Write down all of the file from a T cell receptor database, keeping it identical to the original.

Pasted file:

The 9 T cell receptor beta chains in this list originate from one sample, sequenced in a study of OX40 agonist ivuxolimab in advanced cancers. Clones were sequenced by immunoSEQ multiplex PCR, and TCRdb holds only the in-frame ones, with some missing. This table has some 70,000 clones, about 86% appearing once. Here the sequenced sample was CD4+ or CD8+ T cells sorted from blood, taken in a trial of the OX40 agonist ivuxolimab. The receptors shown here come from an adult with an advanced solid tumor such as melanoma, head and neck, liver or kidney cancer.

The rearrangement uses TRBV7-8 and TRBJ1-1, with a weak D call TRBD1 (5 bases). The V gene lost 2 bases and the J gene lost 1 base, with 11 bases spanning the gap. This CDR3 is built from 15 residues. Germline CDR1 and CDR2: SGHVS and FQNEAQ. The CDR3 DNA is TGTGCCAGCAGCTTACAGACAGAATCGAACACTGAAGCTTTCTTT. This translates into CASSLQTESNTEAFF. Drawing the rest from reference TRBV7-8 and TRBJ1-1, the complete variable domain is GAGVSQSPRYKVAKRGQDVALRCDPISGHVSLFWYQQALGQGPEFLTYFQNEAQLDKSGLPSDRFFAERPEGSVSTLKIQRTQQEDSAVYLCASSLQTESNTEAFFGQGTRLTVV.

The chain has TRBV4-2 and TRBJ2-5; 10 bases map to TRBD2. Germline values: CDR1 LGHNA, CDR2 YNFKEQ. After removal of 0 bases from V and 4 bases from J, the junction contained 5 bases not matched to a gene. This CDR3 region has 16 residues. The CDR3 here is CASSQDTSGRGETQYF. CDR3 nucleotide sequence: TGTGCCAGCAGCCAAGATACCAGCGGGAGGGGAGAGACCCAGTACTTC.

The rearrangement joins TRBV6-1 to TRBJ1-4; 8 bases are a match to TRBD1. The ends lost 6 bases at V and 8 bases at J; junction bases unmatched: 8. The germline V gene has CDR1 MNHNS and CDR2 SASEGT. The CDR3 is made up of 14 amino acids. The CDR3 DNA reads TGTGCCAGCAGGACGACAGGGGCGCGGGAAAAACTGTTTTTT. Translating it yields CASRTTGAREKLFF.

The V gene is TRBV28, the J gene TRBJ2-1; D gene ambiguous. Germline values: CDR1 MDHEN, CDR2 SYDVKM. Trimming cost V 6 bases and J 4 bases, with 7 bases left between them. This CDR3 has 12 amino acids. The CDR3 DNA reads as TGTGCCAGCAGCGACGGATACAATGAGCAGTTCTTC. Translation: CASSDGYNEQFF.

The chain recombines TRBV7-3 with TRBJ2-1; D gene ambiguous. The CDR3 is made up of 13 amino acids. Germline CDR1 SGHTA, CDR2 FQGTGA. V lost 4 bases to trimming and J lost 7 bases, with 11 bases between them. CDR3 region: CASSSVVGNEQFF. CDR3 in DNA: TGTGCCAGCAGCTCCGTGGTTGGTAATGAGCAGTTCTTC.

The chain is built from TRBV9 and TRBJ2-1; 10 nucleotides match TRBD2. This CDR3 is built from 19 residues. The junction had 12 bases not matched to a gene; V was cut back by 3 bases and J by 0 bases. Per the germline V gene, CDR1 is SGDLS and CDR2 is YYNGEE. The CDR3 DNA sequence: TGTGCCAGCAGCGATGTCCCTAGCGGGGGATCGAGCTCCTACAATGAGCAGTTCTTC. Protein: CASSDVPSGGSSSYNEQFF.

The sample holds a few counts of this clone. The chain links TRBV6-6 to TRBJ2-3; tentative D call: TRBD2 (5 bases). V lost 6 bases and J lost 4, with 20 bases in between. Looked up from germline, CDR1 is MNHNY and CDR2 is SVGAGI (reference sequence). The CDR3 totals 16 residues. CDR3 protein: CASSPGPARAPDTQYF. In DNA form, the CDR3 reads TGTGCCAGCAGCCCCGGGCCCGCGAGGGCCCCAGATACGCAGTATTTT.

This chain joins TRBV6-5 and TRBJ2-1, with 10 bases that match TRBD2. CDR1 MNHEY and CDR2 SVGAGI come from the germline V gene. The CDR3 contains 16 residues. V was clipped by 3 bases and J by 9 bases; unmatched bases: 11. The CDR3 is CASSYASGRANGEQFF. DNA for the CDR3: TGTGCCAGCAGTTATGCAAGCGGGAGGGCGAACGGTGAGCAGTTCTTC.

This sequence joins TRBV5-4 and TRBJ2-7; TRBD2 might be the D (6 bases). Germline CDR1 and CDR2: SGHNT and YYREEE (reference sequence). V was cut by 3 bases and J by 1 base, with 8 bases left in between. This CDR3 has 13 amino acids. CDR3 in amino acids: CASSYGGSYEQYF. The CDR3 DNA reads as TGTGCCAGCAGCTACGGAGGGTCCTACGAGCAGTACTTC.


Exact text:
The 9 T cell receptor beta chains in this list originate from one sample, sequenced in a study of OX40 agonist ivuxolimab in advanced cancers. Clones were sequenced by immunoSEQ multiplex PCR, and TCRdb holds only the in-frame ones, with some missing. This table has some 70,000 clones, about 86% appearing once. Here the sequenced sample was CD4+ or CD8+ T cells sorted from blood, taken in a trial of the OX40 agonist ivuxolimab. The receptors shown here come from an adult with an advanced solid tumor such as melanoma, head and neck, liver or kidney cancer.

The rearrangement uses TRBV7-8 and TRBJ1-1, with a weak D call TRBD1 (5 bases). The V gene lost 2 bases and the J gene lost 1 base, with 11 bases spanning the gap. This CDR3 is built from 15 residues. Germline CDR1 and CDR2: SGHVS and FQNEAQ. The CDR3 DNA is TGTGCCAGCAGCTTACAGACAGAATCGAACACTGAAGCTTTCTTT. This translates into CASSLQTESNTEAFF. Drawing the rest from reference TRBV7-8 and TRBJ1-1, the complete variable domain is GAGVSQSPRYKVAKRGQDVALRCDPISGHVSLFWYQQALGQGPEFLTYFQNEAQLDKSGLPSDRFFAERPEGSVSTLKIQRTQQEDSAVYLCASSLQTESNTEAFFGQGTRLTVV.

The chain has TRBV4-2 and TRBJ2-5; 10 bases map to TRBD2. Germline values: CDR1 LGHNA, CDR2 YNFKEQ. After removal of 0 bases from V and 4 bases from J, the junction contained 5 bases not matched to a gene. This CDR3 region has 16 residues. The CDR3 here is CASSQDTSGRGETQYF. CDR3 nucleotide sequence: TGTGCCAGCAGCCAAGATACCAGCGGGAGGGGAGAGACCCAGTACTTC.

The rearrangement joins TRBV6-1 to TRBJ1-4; 8 bases are a match to TRBD1. The ends lost 6 bases at V and 8 bases at J; junction bases unmatched: 8. The germline V gene has CDR1 MNHNS and CDR2 SASEGT. The CDR3 is made up of 14 amino acids. The CDR3 DNA reads TGTGCCAGCAGGACGACAGGGGCGCGGGAAAAACTGTTTTTT. Translating it yields CASRTTGAREKLFF.

The V gene is TRBV28, the J gene TRBJ2-1; D gene ambiguous. Germline values: CDR1 MDHEN, CDR2 SYDVKM. Trimming cost V 6 bases and J 4 bases, with 7 bases left between them. This CDR3 has 12 amino acids. The CDR3 DNA reads as TGTGCCAGCAGCGACGGATACAATGAGCAGTTCTTC. Translation: CASSDGYNEQFF.

The chain recombines TRBV7-3 with TRBJ2-1; D gene ambiguous. The CDR3 is made up of 13 amino acids. Germline CDR1 SGHTA, CDR2 FQGTGA. V lost 4 bases to trimming and J lost 7 bases, with 11 bases between them. CDR3 region: CASSSVVGNEQFF. CDR3 in DNA: TGTGCCAGCAGCTCCGTGGTTGGTAATGAGCAGTTCTTC.

The chain is built from TRBV9 and TRBJ2-1; 10 nucleotides match TRBD2. This CDR3 is built from 19 residues. The junction had 12 bases not matched to a gene; V was cut back by 3 bases and J by 0 bases. Per the germline V gene, CDR1 is SGDLS and CDR2 is YYNGEE. The CDR3 DNA sequence: TGTGCCAGCAGCGATGTCCCTAGCGGGGGATCGAGCTCCTACAATGAGCAGTTCTTC. Protein: CASSDVPSGGSSSYNEQFF.

The sample holds a few counts of this clone. The chain links TRBV6-6 to TRBJ2-3; tentative D call: TRBD2 (5 bases). V lost 6 bases and J lost 4, with 20 bases in between. Looked up from germline, CDR1 is MNHNY and CDR2 is SVGAGI (reference sequence). The CDR3 totals 16 residues. CDR3 protein: CASSPGPARAPDTQYF. In DNA form, the CDR3 reads TGTGCCAGCAGCCCCGGGCCCGCGAGGGCCCCAGATACGCAGTATTTT.

This chain joins TRBV6-5 and TRBJ2-1, with 10 bases that match TRBD2. CDR1 MNHEY and CDR2 SVGAGI come from the germline V gene. The CDR3 contains 16 residues. V was clipped by 3 bases and J by 9 bases; unmatched bases: 11. The CDR3 is CASSYASGRANGEQFF. DNA for the CDR3: TGTGCCAGCAGTTATGCAAGCGGGAGGGCGAACGGTGAGCAGTTCTTC.

This sequence joins TRBV5-4 and TRBJ2-7; TRBD2 might be the D (6 bases). Germline CDR1 and CDR2: SGHNT and YYREEE (reference sequence). V was cut by 3 bases and J by 1 base, with 8 bases left in between. This CDR3 has 13 amino acids. CDR3 in amino acids: CASSYGGSYEQYF. The CDR3 DNA reads as TGTGCCAGCAGCTACGGAGGGTCCTACGAGCAGTACTTC.